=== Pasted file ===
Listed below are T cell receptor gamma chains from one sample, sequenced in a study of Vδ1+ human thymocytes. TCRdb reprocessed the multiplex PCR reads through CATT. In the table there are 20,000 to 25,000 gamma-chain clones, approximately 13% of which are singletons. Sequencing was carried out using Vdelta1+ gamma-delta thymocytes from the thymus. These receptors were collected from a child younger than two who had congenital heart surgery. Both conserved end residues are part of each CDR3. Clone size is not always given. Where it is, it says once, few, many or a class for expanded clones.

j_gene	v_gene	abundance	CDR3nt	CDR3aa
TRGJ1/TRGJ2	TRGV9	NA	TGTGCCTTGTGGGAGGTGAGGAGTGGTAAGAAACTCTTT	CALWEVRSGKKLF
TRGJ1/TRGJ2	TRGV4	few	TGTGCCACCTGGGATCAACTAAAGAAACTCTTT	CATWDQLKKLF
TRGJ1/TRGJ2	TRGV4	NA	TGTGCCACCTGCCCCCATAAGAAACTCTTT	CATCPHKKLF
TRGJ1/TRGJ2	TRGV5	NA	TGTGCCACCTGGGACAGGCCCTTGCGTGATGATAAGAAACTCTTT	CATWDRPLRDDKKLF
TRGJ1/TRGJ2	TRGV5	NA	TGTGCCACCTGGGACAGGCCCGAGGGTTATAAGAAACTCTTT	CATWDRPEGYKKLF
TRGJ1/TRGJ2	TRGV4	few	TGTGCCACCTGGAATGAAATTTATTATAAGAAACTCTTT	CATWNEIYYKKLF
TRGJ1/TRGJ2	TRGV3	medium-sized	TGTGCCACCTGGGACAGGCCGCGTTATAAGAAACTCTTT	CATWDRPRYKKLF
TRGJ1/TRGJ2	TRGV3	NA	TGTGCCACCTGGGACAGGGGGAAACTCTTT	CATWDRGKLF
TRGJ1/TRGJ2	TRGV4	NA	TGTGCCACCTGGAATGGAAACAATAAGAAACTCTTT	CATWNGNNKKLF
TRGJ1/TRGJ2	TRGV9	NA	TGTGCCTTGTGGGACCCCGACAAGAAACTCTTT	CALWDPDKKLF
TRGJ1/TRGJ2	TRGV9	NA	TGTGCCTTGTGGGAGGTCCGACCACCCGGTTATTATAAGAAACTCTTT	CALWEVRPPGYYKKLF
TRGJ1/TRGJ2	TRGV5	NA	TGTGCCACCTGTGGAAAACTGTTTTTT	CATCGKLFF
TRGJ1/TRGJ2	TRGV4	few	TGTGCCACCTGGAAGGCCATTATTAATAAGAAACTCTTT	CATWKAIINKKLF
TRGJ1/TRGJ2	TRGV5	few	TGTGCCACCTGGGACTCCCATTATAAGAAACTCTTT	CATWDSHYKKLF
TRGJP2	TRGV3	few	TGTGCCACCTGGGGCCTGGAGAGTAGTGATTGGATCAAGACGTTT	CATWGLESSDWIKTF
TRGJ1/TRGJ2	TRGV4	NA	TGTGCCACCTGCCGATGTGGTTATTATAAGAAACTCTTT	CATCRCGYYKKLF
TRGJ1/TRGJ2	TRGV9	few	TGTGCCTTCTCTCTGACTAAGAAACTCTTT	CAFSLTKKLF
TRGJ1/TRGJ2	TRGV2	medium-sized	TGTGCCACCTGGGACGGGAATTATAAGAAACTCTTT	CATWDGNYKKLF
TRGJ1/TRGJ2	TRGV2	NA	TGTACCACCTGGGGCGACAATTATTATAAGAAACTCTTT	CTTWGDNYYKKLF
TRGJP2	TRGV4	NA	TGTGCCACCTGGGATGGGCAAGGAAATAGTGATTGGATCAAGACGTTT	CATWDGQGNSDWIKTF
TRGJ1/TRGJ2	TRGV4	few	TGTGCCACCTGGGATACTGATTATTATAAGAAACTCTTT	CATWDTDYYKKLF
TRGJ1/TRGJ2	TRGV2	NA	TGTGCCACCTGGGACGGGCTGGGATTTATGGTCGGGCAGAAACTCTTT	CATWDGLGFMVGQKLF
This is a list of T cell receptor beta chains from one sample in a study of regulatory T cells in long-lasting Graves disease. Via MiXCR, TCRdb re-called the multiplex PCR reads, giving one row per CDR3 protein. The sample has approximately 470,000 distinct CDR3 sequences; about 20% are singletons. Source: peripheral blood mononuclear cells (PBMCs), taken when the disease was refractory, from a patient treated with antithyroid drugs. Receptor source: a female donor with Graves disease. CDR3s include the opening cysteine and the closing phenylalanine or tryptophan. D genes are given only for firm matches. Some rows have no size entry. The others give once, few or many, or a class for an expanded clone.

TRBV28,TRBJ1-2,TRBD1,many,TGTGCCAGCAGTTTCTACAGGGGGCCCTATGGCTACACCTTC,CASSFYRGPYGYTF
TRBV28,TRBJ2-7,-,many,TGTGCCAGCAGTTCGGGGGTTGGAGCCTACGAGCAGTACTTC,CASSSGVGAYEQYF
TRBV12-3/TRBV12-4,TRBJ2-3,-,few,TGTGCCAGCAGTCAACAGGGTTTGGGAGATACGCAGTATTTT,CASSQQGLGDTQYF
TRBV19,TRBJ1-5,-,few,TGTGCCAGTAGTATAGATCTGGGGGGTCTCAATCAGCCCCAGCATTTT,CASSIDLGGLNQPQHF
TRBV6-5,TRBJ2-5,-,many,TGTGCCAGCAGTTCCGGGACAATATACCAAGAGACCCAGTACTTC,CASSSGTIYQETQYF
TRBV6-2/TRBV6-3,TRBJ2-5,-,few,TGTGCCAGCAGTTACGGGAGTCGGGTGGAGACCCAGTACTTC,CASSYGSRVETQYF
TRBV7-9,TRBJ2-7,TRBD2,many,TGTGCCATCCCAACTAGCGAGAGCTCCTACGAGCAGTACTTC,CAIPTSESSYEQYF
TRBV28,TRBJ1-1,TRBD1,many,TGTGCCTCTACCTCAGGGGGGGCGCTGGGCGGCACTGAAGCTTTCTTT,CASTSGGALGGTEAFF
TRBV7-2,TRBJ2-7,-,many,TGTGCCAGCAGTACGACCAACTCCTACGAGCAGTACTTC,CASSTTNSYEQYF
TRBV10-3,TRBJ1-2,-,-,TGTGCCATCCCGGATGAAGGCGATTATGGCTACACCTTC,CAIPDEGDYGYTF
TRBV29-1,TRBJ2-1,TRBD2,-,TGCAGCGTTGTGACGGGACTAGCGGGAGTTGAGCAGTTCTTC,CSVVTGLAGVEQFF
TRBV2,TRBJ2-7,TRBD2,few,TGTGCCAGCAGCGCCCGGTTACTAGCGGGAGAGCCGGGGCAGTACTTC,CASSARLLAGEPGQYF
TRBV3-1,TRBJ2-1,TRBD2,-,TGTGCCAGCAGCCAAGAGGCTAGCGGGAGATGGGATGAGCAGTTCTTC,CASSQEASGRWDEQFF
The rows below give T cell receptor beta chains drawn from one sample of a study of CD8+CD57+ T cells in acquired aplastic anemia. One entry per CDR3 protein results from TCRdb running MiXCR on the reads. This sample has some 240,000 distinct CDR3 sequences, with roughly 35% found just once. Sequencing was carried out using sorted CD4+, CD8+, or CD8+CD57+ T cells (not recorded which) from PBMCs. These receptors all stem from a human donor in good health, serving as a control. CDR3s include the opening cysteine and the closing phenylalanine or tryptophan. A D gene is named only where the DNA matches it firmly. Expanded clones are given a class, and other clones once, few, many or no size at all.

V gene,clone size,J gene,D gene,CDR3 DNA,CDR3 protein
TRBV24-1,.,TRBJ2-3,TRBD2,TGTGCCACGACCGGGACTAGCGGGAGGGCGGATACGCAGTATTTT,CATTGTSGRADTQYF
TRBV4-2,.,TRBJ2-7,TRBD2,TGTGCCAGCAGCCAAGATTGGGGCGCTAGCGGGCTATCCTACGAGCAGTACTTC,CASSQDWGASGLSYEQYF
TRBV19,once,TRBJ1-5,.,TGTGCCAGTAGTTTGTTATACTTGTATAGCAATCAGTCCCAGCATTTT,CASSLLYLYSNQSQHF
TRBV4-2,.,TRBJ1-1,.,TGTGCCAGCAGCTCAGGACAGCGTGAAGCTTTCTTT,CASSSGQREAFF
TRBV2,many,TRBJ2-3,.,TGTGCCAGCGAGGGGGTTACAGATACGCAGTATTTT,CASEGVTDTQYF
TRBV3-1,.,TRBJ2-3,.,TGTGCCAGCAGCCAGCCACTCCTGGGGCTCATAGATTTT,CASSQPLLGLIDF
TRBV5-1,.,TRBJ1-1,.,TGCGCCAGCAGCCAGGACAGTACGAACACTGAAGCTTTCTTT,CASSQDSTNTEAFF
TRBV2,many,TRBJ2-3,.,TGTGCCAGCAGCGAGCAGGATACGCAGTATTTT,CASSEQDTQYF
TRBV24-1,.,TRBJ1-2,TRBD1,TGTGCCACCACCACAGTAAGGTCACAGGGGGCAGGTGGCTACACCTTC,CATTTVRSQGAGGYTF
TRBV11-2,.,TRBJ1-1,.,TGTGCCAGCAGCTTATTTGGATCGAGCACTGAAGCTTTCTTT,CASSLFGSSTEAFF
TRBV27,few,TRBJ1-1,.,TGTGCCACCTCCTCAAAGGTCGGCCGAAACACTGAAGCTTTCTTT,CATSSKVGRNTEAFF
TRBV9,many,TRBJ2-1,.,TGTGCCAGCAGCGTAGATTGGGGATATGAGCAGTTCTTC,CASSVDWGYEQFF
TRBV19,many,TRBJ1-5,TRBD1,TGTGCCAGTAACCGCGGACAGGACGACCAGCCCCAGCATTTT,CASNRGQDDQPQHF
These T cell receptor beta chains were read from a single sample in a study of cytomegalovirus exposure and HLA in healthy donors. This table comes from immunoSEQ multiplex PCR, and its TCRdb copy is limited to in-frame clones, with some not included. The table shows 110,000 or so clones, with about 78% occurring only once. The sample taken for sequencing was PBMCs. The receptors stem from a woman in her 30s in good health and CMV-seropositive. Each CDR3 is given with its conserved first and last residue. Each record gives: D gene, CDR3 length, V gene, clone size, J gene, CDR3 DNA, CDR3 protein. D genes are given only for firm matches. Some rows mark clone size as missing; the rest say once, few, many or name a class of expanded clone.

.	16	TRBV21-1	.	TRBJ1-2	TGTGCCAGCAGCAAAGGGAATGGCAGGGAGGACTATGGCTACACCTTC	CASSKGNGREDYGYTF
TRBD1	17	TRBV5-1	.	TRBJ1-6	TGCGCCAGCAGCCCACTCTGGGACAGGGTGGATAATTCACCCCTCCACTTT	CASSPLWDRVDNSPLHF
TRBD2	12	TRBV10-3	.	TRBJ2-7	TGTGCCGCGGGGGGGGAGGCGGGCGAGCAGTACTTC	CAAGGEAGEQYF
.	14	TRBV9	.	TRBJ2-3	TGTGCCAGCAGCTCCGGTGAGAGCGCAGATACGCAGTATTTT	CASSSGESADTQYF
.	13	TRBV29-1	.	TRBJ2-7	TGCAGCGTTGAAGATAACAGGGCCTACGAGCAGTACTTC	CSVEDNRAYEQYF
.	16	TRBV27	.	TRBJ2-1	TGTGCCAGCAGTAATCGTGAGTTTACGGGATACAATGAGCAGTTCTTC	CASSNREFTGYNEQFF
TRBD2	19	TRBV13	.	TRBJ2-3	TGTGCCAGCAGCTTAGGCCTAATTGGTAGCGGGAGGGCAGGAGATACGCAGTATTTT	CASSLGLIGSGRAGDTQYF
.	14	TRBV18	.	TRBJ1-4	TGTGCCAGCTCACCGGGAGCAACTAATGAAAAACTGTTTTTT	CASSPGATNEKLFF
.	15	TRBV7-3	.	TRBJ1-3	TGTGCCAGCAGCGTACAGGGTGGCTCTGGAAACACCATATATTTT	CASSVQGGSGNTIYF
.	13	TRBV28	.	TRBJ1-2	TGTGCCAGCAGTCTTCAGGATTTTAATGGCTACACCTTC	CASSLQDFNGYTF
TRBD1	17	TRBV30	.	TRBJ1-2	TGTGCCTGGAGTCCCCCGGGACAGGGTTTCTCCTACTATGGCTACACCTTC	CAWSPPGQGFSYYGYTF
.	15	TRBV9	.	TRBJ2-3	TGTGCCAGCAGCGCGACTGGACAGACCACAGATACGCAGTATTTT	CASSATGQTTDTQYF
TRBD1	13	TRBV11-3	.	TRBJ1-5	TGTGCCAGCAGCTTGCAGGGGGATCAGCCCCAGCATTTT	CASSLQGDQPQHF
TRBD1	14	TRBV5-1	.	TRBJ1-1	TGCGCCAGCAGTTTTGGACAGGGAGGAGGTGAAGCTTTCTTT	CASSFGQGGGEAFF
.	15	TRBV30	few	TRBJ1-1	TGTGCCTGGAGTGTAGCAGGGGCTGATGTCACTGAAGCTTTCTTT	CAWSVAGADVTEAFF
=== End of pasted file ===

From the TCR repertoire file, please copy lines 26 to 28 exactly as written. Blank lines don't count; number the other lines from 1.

TRBV28,TRBJ1-2,TRBD1,many,TGTGCCAGCAGTTTCTACAGGGGGCCCTATGGCTACACCTTC,CASSFYRGPYGYTF
TRBV28,TRBJ2-7,-,many,TGTGCCAGCAGTTCGGGGGTTGGAGCCTACGAGCAGTACTTC,CASSSGVGAYEQYF
TRBV12-3/TRBV12-4,TRBJ2-3,-,few,TGTGCCAGCAGTCAACAGGGTTTGGGAGATACGCAGTATTTT,CASSQQGLGDTQYF